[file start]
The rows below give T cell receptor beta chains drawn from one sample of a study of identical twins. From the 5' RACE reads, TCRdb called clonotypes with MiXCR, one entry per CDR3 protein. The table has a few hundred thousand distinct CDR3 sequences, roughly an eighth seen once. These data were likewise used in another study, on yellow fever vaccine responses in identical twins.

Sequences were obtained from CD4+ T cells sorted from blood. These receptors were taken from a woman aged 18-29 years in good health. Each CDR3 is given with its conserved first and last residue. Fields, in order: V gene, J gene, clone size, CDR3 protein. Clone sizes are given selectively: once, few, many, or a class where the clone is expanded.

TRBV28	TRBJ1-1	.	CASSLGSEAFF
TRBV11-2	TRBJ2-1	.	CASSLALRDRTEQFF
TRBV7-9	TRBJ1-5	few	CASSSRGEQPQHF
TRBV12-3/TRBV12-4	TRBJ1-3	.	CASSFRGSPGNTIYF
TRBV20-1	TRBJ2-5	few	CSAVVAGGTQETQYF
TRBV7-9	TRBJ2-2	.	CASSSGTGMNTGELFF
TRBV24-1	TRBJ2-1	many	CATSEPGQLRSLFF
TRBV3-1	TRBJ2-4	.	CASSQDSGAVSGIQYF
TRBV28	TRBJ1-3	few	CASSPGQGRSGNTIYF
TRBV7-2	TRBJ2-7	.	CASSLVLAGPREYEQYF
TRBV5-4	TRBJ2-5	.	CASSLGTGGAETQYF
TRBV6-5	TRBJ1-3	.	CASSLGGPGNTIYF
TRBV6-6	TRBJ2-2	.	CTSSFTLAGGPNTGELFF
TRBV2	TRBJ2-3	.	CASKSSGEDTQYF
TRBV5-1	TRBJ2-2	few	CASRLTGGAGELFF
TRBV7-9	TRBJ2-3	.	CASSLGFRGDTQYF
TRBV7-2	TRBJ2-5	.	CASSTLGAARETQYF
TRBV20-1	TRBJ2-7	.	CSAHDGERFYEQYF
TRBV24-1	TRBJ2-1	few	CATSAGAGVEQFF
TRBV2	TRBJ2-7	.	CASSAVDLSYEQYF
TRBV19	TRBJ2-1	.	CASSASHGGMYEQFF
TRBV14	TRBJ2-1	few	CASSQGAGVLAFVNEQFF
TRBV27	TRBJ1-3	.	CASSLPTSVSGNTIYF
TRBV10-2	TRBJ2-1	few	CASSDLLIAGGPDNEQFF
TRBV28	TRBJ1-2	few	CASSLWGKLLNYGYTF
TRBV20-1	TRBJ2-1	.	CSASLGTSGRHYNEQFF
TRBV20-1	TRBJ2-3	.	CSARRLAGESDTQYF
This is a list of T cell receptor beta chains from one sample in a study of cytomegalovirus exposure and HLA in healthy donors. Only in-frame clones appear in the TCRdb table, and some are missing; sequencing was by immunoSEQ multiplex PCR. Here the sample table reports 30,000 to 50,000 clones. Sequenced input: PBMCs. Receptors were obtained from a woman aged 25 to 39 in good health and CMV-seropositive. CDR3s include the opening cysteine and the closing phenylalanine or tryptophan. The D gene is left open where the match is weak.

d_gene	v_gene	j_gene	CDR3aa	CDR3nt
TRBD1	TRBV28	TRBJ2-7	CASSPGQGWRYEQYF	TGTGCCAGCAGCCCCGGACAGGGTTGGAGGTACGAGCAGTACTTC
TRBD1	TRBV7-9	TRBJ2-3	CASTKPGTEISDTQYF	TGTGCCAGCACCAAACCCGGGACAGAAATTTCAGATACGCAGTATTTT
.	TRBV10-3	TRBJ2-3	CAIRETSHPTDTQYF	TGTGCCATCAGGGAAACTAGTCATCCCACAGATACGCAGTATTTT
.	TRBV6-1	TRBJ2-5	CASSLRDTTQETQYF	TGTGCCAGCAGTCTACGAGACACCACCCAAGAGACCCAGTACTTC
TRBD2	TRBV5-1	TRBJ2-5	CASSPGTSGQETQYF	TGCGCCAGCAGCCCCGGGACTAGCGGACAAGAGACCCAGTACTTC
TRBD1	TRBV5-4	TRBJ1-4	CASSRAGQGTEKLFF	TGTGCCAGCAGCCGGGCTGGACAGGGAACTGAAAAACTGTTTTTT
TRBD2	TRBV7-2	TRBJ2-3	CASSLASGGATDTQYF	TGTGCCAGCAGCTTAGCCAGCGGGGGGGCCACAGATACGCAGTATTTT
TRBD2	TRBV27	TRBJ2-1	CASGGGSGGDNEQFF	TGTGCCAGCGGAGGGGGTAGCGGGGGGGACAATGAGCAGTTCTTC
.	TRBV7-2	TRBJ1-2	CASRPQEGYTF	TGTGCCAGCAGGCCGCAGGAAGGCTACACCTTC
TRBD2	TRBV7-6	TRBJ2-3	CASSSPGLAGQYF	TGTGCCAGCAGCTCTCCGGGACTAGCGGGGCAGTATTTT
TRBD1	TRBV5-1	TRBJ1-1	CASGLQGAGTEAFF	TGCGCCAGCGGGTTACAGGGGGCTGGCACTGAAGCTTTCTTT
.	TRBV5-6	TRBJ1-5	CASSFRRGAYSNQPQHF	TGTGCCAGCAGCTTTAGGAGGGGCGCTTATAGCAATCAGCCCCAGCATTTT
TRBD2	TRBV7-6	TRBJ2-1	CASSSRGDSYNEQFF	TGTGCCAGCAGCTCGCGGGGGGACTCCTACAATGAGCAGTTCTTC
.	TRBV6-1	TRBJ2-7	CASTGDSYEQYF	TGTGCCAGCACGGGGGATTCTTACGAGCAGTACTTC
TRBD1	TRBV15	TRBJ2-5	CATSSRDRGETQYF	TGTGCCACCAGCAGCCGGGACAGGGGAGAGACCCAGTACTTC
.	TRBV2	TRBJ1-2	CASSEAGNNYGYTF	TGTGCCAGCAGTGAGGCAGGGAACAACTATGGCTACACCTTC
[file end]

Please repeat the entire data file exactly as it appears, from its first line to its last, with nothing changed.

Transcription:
The rows below give T cell receptor beta chains drawn from one sample of a study of identical twins. From the 5' RACE reads, TCRdb called clonotypes with MiXCR, one entry per CDR3 protein. The table has a few hundred thousand distinct CDR3 sequences, roughly an eighth seen once. These data were likewise used in another study, on yellow fever vaccine responses in identical twins.

Sequences were obtained from CD4+ T cells sorted from blood. These receptors were taken from a woman aged 18-29 years in good health. Each CDR3 is given with its conserved first and last residue. Fields, in order: V gene, J gene, clone size, CDR3 protein. Clone sizes are given selectively: once, few, many, or a class where the clone is expanded.

TRBV28	TRBJ1-1	.	CASSLGSEAFF
TRBV11-2	TRBJ2-1	.	CASSLALRDRTEQFF
TRBV7-9	TRBJ1-5	few	CASSSRGEQPQHF
TRBV12-3/TRBV12-4	TRBJ1-3	.	CASSFRGSPGNTIYF
TRBV20-1	TRBJ2-5	few	CSAVVAGGTQETQYF
TRBV7-9	TRBJ2-2	.	CASSSGTGMNTGELFF
TRBV24-1	TRBJ2-1	many	CATSEPGQLRSLFF
TRBV3-1	TRBJ2-4	.	CASSQDSGAVSGIQYF
TRBV28	TRBJ1-3	few	CASSPGQGRSGNTIYF
TRBV7-2	TRBJ2-7	.	CASSLVLAGPREYEQYF
TRBV5-4	TRBJ2-5	.	CASSLGTGGAETQYF
TRBV6-5	TRBJ1-3	.	CASSLGGPGNTIYF
TRBV6-6	TRBJ2-2	.	CTSSFTLAGGPNTGELFF
TRBV2	TRBJ2-3	.	CASKSSGEDTQYF
TRBV5-1	TRBJ2-2	few	CASRLTGGAGELFF
TRBV7-9	TRBJ2-3	.	CASSLGFRGDTQYF
TRBV7-2	TRBJ2-5	.	CASSTLGAARETQYF
TRBV20-1	TRBJ2-7	.	CSAHDGERFYEQYF
TRBV24-1	TRBJ2-1	few	CATSAGAGVEQFF
TRBV2	TRBJ2-7	.	CASSAVDLSYEQYF
TRBV19	TRBJ2-1	.	CASSASHGGMYEQFF
TRBV14	TRBJ2-1	few	CASSQGAGVLAFVNEQFF
TRBV27	TRBJ1-3	.	CASSLPTSVSGNTIYF
TRBV10-2	TRBJ2-1	few	CASSDLLIAGGPDNEQFF
TRBV28	TRBJ1-2	few	CASSLWGKLLNYGYTF
TRBV20-1	TRBJ2-1	.	CSASLGTSGRHYNEQFF
TRBV20-1	TRBJ2-3	.	CSARRLAGESDTQYF
This is a list of T cell receptor beta chains from one sample in a study of cytomegalovirus exposure and HLA in healthy donors. Only in-frame clones appear in the TCRdb table, and some are missing; sequencing was by immunoSEQ multiplex PCR. Here the sample table reports 30,000 to 50,000 clones. Sequenced input: PBMCs. Receptors were obtained from a woman aged 25 to 39 in good health and CMV-seropositive. CDR3s include the opening cysteine and the closing phenylalanine or tryptophan. The D gene is left open where the match is weak.

d_gene	v_gene	j_gene	CDR3aa	CDR3nt
TRBD1	TRBV28	TRBJ2-7	CASSPGQGWRYEQYF	TGTGCCAGCAGCCCCGGACAGGGTTGGAGGTACGAGCAGTACTTC
TRBD1	TRBV7-9	TRBJ2-3	CASTKPGTEISDTQYF	TGTGCCAGCACCAAACCCGGGACAGAAATTTCAGATACGCAGTATTTT
.	TRBV10-3	TRBJ2-3	CAIRETSHPTDTQYF	TGTGCCATCAGGGAAACTAGTCATCCCACAGATACGCAGTATTTT
.	TRBV6-1	TRBJ2-5	CASSLRDTTQETQYF	TGTGCCAGCAGTCTACGAGACACCACCCAAGAGACCCAGTACTTC
TRBD2	TRBV5-1	TRBJ2-5	CASSPGTSGQETQYF	TGCGCCAGCAGCCCCGGGACTAGCGGACAAGAGACCCAGTACTTC
TRBD1	TRBV5-4	TRBJ1-4	CASSRAGQGTEKLFF	TGTGCCAGCAGCCGGGCTGGACAGGGAACTGAAAAACTGTTTTTT
TRBD2	TRBV7-2	TRBJ2-3	CASSLASGGATDTQYF	TGTGCCAGCAGCTTAGCCAGCGGGGGGGCCACAGATACGCAGTATTTT
TRBD2	TRBV27	TRBJ2-1	CASGGGSGGDNEQFF	TGTGCCAGCGGAGGGGGTAGCGGGGGGGACAATGAGCAGTTCTTC
.	TRBV7-2	TRBJ1-2	CASRPQEGYTF	TGTGCCAGCAGGCCGCAGGAAGGCTACACCTTC
TRBD2	TRBV7-6	TRBJ2-3	CASSSPGLAGQYF	TGTGCCAGCAGCTCTCCGGGACTAGCGGGGCAGTATTTT
TRBD1	TRBV5-1	TRBJ1-1	CASGLQGAGTEAFF	TGCGCCAGCGGGTTACAGGGGGCTGGCACTGAAGCTTTCTTT
.	TRBV5-6	TRBJ1-5	CASSFRRGAYSNQPQHF	TGTGCCAGCAGCTTTAGGAGGGGCGCTTATAGCAATCAGCCCCAGCATTTT
TRBD2	TRBV7-6	TRBJ2-1	CASSSRGDSYNEQFF	TGTGCCAGCAGCTCGCGGGGGGACTCCTACAATGAGCAGTTCTTC
.	TRBV6-1	TRBJ2-7	CASTGDSYEQYF	TGTGCCAGCACGGGGGATTCTTACGAGCAGTACTTC
TRBD1	TRBV15	TRBJ2-5	CATSSRDRGETQYF	TGTGCCACCAGCAGCCGGGACAGGGGAGAGACCCAGTACTTC
.	TRBV2	TRBJ1-2	CASSEAGNNYGYTF	TGTGCCAGCAGTGAGGCAGGGAACAACTATGGCTACACCTTC